All about Yves

(The following article was published in the Good Old Boat magazine, Issue 30 (May/June 2003),

Meet the sailing inventor who circumnavigated in an Alberg 30 by Karen Larson

Words fail the writer who would describe Yves Gélinas. Maverick? Free spirit? Innovator? Genius? Adventurer? Dreamer? One who achieves his dreams? He deserves all of these appellations and more.

Born in Montreal, Quebec, Yves started his professional career there as an actor and filmmaker. But he closed the book on that career with a dramatic last chapter: he set out to sail around the world solo and non-stop while starring in his own film about the trip.

Why would anyone choose to sail around the world without stopping to smell the roses along the way? Yves says he needed sponsorship to make the trip, and the only way to interest potential sponsors was by doing something a bit daring. "No one would have given a cent for a conventional tradewind circumnavigation," he points out.

In making this voyage, Yves says he was attempting to succeed at an art form combining many disciplines. "This was my performance," he notes, " . . . completing a circumnavigation, writing a book [published in French only so far], making the film [With Jean-du-Sud Around the World - a marvellous piece of work available for some time and now also on DVD and videotape], making the windvane, and sailing the boat." His film won many awards even though the trip was not concluded as Yves had hoped. His Alberg 30, Jean-du-Sud, was rolled and dismasted in the Pacific Ocean, cutting the circumnavigation into two legs.

"Yves says he needed sponsorship to make the trip, and the only way to interest potential sponsors was by doing something a bit daring."

After repairing the mast (by himself and in the middle of nowhere, it should be noted) Yves concluded his trip - a total of 282 sailing days - and completed his film. The year was 1983. But his interests were no longer in filmmaking. This man was a sailor, an interest that led to a new career as the manufacturer and distributor of an integrated self-steering windvane of his own design - the one that had taken him around the world with no hand steering once he was outside of a harbor. Because of his own experience with it, Yves guarantees his CapeHorn Windvane for 28,000 miles or a circumnavigation. Whichever comes first.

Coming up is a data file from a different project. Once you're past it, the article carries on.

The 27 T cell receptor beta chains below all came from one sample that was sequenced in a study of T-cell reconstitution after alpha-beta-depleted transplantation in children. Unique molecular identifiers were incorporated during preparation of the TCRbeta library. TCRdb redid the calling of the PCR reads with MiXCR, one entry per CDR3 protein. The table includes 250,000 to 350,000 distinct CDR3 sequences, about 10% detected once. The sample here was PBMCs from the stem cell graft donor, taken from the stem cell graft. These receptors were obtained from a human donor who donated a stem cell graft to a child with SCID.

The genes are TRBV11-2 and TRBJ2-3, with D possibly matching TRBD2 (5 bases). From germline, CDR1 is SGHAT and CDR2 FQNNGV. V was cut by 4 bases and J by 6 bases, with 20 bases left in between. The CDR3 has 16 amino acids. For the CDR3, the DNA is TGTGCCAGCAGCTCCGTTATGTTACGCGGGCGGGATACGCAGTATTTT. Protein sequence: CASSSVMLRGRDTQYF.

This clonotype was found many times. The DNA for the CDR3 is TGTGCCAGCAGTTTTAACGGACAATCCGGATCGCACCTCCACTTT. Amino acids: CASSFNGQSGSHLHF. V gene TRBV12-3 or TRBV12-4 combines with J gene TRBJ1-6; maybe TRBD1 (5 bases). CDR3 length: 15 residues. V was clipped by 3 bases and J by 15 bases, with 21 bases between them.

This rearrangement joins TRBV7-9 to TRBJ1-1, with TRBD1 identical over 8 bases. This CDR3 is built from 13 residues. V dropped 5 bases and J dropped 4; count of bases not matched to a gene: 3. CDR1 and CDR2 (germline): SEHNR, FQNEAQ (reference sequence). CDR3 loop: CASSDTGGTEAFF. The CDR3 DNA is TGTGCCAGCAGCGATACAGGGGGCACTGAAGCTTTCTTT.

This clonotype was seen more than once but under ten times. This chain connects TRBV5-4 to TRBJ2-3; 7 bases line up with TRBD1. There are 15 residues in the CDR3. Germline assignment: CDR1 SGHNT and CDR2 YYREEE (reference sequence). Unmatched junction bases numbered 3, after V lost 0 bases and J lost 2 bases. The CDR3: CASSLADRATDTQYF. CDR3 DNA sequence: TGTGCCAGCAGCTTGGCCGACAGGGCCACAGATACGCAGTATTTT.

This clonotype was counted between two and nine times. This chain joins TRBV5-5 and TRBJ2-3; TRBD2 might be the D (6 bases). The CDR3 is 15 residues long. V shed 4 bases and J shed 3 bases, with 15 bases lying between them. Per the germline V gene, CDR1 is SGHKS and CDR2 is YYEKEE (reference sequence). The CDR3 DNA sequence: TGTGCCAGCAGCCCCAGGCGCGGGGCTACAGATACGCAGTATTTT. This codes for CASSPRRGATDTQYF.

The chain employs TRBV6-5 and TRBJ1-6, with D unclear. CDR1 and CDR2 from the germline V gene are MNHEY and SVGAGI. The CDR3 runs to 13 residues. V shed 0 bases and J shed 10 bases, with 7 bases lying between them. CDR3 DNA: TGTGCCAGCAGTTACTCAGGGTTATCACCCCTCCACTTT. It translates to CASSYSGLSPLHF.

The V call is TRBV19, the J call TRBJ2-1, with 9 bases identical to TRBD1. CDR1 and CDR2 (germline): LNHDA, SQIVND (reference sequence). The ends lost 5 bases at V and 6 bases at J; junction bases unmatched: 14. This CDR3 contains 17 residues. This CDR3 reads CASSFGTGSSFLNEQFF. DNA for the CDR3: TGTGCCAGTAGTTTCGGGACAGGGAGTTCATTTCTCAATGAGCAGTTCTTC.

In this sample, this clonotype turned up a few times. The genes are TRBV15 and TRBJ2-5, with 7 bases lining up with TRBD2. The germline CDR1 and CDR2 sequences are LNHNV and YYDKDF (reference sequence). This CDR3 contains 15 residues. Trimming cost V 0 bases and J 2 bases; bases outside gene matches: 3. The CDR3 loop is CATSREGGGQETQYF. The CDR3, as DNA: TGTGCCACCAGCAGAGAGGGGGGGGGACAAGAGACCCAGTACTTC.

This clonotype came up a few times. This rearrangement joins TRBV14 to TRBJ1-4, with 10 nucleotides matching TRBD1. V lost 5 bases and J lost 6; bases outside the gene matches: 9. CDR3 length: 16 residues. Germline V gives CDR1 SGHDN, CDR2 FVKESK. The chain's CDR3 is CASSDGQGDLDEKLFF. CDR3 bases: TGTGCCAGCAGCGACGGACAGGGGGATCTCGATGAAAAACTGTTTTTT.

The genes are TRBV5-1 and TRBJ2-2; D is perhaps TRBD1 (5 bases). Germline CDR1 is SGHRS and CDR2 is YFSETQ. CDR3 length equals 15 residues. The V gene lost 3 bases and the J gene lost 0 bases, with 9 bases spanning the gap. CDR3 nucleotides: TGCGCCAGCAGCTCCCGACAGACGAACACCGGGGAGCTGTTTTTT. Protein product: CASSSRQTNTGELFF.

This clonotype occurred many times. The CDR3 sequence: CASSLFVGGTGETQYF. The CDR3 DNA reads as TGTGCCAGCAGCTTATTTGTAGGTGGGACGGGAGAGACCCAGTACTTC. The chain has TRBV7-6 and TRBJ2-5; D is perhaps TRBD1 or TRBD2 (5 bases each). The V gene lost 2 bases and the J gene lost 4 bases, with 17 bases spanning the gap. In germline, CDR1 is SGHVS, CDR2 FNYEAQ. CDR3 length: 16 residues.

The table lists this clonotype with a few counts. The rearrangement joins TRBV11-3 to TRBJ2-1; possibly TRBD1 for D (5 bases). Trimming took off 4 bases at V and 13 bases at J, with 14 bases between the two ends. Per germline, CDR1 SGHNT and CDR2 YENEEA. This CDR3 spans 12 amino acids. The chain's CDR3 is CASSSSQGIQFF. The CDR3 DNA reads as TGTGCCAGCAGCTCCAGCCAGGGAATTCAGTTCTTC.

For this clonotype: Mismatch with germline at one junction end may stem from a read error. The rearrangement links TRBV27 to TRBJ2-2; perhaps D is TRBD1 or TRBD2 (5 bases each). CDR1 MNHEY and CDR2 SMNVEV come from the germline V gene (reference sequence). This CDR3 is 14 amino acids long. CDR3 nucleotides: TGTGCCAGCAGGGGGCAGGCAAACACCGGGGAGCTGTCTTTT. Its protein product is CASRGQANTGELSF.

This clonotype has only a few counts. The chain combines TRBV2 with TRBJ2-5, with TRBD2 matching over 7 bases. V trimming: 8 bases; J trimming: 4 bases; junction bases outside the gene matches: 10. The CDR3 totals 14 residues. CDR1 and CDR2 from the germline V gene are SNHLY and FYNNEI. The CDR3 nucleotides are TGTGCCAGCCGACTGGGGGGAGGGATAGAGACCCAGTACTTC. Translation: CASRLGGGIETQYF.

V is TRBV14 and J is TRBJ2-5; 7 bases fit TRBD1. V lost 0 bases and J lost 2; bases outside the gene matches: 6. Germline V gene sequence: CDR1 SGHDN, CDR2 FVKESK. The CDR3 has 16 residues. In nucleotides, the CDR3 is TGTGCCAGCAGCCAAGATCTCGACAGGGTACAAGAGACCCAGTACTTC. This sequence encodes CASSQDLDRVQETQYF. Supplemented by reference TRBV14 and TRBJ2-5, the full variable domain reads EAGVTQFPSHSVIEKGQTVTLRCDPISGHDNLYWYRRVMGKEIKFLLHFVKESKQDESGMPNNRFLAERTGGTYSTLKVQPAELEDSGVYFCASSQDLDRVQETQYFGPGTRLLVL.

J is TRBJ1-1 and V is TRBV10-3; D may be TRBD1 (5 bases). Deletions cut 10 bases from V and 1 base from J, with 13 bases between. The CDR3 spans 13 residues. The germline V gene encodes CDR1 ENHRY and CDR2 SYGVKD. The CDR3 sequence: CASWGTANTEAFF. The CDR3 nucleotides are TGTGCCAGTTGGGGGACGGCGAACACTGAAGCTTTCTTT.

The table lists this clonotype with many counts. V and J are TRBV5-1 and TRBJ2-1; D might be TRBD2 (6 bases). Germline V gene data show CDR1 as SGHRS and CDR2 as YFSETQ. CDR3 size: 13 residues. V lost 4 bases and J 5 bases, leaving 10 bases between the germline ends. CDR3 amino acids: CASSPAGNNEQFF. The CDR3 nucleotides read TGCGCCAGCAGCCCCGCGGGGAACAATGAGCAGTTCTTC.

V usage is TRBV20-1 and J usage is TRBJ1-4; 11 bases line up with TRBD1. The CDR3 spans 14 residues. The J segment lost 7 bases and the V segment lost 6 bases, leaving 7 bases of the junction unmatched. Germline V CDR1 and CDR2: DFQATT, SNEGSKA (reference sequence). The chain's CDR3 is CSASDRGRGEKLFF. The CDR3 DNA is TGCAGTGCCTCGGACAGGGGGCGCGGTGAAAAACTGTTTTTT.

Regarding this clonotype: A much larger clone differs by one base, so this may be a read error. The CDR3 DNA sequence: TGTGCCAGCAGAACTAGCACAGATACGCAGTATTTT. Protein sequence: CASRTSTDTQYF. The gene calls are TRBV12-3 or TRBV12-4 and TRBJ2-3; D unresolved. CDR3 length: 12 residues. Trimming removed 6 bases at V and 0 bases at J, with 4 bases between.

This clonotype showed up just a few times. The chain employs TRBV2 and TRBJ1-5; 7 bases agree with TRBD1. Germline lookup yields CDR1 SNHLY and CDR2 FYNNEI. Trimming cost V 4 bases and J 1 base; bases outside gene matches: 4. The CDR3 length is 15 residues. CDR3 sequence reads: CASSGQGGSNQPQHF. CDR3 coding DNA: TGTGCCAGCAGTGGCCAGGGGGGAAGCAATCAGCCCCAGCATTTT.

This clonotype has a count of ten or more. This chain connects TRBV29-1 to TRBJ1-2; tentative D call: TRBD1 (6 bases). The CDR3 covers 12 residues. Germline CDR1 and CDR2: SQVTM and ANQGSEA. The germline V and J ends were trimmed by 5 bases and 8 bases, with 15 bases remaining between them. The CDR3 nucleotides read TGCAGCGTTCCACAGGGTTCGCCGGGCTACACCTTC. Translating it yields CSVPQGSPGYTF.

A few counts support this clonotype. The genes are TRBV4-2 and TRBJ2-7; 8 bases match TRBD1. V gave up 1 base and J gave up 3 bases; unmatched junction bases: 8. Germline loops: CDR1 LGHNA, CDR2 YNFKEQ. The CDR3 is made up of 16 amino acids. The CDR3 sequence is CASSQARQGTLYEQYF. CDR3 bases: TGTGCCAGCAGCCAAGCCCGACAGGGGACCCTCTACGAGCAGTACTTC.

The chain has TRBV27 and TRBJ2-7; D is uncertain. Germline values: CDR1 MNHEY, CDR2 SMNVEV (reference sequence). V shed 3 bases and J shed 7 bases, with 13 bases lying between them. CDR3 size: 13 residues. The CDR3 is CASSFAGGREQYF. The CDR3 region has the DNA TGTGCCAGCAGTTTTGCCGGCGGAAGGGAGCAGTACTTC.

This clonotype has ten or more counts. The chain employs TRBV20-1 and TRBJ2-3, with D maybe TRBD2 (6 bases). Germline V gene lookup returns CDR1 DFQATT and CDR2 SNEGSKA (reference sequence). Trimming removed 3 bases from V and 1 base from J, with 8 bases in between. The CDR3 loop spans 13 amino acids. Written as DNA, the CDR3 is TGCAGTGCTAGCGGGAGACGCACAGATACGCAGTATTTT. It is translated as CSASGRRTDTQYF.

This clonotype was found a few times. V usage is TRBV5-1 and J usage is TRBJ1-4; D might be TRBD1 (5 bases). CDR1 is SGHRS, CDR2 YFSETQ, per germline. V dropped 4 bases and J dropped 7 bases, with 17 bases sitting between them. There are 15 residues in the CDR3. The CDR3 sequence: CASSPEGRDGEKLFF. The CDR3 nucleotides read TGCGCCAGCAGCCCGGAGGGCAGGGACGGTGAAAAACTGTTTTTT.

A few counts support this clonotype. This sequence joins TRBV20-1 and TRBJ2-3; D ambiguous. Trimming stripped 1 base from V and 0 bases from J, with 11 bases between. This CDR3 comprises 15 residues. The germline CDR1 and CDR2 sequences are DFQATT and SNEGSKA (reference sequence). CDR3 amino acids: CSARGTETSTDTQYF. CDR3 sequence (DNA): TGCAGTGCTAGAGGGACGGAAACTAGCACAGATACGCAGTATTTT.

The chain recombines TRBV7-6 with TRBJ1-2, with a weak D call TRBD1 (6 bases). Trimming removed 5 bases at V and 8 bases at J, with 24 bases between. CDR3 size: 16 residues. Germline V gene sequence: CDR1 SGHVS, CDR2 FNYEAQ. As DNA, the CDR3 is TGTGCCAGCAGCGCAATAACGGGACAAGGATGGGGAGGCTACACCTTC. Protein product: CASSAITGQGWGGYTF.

Natural aptitude
No one sails without encountering breakdowns. This actor-turned-sailor was fortunate to have a natural mechanical aptitude to make up for a lack of formal training. He had made it his mission first to prepare an Alberg 30 for a circumnavigation, then to invent the windvane to steer her, and finally to repair all breakdowns while under way, including the mast and water generator. About that generator: using the tools and materials at hand while at sea, he simply fabricated a new propeller. Wouldn't anyone?

His boat preparations involved making Jean-du-Sud nearly unsinkable by creating five watertight compartments using the four existing bulkheads. He reinforced the portlights with Lexan windows bolted on outside. He strengthened the cabin-top. He removed the Atomic 4 and gas tank to make room for storage. (Years later, Yves still sails this boat and has since added a 9.9-hp outboard.) He built a new mast. He beefed up the rigging. He created weathercloths that would break loose if the boat were pooped by large seas, and he developed an innovative dodger that could withstand a knockdown or onslaught by a heavy sea without being crushed.

Referring to his windvane design, Yves says, "I had been thinking of the design of a wind-operated self-steering system for as long as I had been cruising under sail: I have always considered that there were more interesting things to do than be stuck at the helm." Yves created his self-steering windvane since he lacked confidence in the windvanes that were available at the time.

Third generation